If the electron beam microanalyzer which is available comprises two or more separate measuring stations so that two or more elements can be detected at the same time, the accuracy of the analysis carried out with the method according to the invention may be increased because two or more elements contained in the phase to be detected may be used as indicating elements in this case.
In this case, the analysis is carried out with an AND- gate (or NAN-gate) arranged before the above-mentioned gate and transmitting voltage (or blocking such voltage) only when voltages within selected limits occur simultaneously in two or more parallel voltage channels.
FIG. 5 of the drawing is a block diagram representing an arrangement which may be used for carrying out this process. This arrangement comprises two separate voltage channels. Each of said channels comprises a voltage generator 3, 3' of the microanalyzer and at least one discriminator 4, 4. The two voltage channels are connected by an AN-gate 9 to the following series-connected units: A gate 5, a constant-frequency oscillator 8 connected in parallel to said gate, a counter 6 and a printer 7.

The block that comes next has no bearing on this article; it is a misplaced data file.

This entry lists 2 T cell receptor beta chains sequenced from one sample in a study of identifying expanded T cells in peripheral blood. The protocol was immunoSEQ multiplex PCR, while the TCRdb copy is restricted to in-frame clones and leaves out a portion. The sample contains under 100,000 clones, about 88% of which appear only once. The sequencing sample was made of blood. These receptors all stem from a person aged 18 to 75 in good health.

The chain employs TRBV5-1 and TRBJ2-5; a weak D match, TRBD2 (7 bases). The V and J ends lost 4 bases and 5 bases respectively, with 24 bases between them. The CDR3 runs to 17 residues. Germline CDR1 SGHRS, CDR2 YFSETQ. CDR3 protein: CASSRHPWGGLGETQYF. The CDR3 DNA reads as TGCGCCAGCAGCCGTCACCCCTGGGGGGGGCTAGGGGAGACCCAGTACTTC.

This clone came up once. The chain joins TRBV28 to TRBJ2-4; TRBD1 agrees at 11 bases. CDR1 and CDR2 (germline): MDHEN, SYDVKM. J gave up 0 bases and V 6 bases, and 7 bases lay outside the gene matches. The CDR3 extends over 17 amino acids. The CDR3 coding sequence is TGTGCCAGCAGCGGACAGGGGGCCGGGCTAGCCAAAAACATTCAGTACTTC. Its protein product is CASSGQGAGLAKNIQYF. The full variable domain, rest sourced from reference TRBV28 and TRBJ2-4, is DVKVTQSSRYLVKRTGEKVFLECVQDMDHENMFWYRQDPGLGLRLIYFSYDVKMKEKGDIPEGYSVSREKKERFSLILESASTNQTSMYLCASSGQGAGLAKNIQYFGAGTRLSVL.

This method and the apparatus set forth for carrying out the method enable, e.g., the detection of phases from among a multiplicity of other phases, provided that the detected phase contains at least two elements within predetermined concentration ranges. This Will substantially increase the safety that only the desired phase is counted.